A massive body of scientific evidence supports evolution. All working scientists agree that publication in top peer-reviewed journals is the scoreboard of modern science. A quick database search of scientific publications since 1975 shows 29,639 peer-reviewed scientific papers on evolution in twelve leading journals alone2. To put this in perspective, if you read 5 papers a day, every day, it would take you 16 years to read this body of original research. These tens of thousands of research papers on evolution provide overwhelming support for the common ancestry of living organisms and for the mechanisms of evolution including natural selection. In contrast, a search of the same database for “Intelligent Design” finds a mere 24 articles, every one of which is critical of intelligent design3. Given that evolution currently has a score of 29,639–-while “intelligent design” has a score of exactly zero–-it is absurd to expect the TEA’s director of science curriculum to “remain neutral” on this subject. In recognition of the overwhelming scientific support for evolution, evolution is taught without qualification– and intelligent design is omitted– at every secular and most sectarian universities in this country, including Baylor (Baptist), Notre Dame (Catholic), Texas Christian (Disciples of Christ) and Brigham Young (Mormon).

I stumbled across this aticle in New Scientist magazine, and after reading it, I knew I had to share. This is exactly the reason I feel threatened at times by dogmatic faith’s. For example, (keep in mind I am speaking very generally and loosely about religion and using my best religious voice) I quote, “because reality and all the evidence we have doesnt support my already certian belief, I feel defensive. Well then, I will just need to change reality to something more agreeable to my faith. Because in the end I know i’m right, and I know it will be for the best anyway.”(OK, back to my voice) And finally after reading the article please familiarize yourself a bit with the discovery institute and thier little manifesto known as the wedge document. Links below.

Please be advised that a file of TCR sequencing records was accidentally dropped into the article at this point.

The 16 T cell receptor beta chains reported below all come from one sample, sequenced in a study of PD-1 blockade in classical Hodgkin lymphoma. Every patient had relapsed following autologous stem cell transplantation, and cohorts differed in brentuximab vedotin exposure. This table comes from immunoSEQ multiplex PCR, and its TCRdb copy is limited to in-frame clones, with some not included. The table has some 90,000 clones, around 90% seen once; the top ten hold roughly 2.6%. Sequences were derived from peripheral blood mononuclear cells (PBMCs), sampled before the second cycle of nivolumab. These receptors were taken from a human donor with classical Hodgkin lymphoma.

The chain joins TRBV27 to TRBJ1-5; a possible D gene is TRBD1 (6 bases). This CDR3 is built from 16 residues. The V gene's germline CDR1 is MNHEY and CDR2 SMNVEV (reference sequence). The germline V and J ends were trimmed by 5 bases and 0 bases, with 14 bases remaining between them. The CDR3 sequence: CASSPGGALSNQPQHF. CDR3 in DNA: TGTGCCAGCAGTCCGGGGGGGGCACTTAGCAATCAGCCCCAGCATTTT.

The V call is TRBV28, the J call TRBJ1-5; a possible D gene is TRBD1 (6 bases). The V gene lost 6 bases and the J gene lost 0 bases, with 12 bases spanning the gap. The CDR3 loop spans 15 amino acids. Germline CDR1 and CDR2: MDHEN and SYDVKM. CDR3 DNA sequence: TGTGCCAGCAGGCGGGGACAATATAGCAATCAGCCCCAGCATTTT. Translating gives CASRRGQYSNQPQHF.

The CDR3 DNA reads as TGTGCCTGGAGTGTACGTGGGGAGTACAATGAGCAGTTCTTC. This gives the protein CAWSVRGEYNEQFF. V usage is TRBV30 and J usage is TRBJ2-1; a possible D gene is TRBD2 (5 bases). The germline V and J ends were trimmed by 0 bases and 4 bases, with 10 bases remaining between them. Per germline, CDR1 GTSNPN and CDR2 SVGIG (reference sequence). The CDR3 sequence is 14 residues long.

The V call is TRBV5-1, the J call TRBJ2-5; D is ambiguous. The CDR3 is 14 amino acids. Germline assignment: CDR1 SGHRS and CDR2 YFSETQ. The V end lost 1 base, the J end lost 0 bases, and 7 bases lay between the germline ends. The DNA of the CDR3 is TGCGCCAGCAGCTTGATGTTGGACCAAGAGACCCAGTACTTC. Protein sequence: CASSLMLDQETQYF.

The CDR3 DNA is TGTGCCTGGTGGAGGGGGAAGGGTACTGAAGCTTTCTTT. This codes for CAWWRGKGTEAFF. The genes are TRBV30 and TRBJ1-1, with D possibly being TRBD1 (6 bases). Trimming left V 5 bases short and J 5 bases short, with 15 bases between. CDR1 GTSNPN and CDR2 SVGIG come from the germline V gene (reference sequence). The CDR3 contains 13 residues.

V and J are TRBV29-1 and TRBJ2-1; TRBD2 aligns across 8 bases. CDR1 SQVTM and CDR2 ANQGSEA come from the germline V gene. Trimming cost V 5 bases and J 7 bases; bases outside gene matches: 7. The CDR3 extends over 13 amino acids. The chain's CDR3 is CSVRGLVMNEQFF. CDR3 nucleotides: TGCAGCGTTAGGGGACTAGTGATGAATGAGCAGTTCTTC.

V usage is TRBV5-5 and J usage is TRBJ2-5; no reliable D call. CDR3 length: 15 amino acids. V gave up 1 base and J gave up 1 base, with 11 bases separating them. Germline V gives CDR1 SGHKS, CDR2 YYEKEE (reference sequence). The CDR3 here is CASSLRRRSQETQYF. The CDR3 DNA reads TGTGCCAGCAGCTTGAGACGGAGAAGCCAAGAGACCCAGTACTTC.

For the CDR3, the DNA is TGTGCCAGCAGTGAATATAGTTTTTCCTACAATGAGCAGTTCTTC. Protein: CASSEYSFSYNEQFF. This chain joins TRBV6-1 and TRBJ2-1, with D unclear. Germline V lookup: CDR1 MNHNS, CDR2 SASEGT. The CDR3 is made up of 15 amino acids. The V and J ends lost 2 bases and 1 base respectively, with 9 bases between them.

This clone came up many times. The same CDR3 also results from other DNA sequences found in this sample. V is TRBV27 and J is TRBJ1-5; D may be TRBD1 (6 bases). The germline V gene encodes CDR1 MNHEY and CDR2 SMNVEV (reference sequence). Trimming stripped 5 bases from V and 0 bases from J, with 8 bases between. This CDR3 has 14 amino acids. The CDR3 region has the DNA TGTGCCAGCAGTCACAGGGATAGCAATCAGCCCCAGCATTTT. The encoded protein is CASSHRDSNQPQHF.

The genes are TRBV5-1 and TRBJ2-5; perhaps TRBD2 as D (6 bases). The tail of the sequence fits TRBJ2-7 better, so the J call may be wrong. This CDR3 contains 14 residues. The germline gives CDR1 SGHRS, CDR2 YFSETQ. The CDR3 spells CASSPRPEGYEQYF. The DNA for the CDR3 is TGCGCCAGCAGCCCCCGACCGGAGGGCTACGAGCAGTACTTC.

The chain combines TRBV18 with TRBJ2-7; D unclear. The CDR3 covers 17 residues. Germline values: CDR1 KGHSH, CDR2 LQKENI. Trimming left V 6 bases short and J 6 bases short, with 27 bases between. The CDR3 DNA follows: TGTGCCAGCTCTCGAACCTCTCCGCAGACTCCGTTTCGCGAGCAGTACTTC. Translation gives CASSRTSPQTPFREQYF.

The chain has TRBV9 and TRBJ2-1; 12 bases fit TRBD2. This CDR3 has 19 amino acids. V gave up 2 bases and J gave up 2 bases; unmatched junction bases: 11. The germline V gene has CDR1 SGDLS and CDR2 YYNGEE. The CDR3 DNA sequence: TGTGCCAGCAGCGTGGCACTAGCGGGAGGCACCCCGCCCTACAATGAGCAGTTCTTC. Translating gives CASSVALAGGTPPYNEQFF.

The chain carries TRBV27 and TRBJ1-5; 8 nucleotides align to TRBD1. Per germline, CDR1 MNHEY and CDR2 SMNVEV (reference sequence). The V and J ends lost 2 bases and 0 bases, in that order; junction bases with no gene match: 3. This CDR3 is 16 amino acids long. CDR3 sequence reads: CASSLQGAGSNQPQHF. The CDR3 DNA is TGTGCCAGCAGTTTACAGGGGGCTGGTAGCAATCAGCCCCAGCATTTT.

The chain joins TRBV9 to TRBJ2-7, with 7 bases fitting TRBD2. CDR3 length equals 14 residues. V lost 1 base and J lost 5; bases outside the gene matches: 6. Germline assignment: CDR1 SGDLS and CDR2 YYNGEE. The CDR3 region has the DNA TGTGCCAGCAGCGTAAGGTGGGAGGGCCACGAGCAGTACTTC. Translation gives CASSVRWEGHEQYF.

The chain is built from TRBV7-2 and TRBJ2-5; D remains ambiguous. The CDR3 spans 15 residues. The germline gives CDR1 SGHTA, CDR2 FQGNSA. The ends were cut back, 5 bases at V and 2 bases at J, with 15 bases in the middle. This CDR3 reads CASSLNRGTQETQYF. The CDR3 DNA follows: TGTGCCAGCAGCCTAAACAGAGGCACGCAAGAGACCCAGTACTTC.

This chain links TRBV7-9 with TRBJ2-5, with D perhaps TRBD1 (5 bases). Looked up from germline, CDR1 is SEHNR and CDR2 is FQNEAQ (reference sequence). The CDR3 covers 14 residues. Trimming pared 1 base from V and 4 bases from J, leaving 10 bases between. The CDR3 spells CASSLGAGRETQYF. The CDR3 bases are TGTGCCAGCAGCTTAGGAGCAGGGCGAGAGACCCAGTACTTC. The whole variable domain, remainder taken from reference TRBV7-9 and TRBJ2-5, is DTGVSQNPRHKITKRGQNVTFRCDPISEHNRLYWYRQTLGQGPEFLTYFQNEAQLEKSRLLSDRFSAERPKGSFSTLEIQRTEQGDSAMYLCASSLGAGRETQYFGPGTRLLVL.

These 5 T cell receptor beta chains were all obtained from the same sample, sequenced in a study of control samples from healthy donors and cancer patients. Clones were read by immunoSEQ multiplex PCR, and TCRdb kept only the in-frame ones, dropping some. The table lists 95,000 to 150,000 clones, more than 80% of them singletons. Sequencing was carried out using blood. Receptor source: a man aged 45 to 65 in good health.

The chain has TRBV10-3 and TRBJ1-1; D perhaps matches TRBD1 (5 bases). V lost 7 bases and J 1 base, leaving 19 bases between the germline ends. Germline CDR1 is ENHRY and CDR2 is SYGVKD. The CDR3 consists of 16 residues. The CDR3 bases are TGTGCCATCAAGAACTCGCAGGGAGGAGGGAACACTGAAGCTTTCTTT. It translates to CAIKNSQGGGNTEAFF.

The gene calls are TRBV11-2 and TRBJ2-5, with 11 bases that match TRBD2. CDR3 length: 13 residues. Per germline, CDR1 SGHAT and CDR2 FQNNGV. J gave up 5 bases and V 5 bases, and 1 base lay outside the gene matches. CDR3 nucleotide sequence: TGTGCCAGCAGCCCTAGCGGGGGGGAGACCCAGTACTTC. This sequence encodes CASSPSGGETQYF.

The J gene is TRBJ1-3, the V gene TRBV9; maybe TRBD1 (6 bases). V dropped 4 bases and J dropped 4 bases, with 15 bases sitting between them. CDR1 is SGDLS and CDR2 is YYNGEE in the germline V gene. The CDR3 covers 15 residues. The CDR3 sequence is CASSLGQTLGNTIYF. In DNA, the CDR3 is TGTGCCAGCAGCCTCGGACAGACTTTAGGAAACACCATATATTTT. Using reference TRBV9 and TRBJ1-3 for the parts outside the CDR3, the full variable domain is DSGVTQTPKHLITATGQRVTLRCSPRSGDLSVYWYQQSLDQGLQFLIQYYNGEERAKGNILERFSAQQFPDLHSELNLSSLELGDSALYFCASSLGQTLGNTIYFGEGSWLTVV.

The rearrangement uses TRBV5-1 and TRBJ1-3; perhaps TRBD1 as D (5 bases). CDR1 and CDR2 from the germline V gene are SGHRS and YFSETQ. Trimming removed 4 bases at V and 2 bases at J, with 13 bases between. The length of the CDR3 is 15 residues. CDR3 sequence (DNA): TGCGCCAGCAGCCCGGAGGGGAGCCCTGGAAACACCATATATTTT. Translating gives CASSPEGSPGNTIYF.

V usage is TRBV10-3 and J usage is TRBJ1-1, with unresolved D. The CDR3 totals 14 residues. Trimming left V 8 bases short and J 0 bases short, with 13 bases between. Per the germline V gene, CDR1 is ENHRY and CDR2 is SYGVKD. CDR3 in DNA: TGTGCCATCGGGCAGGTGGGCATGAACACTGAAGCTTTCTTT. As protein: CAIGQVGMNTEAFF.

YOU cannot overestimate,” thundered psychiatrist Jeffrey Schwartz, “how threatened the scientific establishment is by the fact that it now looks like the materialist paradigm is genuinely breaking down. You’re gonna hear a lot in the next calendar year about… how Darwin’s explanation of how human intelligence arose is the only scientific way of doing it… I’m asking us as a world community to go out there and tell the scientific establishment, enough is enough! Materialism needs to start fading away and non-materialist causation needs to be understood as part of natural reality.”

His enthusiasm was met with much applause from the audience gathered at the UN’s east Manhattan conference hall on 11 September for an international symposium called Beyond the Mind-Body Problem: New Paradigms in the Science of Consciousness. Earlier Mario Beauregard, a researcher in neuroscience at the University of Montreal, Canada, and co-author of The Spiritual Brain: A neuroscientist’s case for the existence of the soul, told the audience that the “battle” between “maverick” scientists like himself and those who “believe the mind is what the brain does” is a “cultural war”.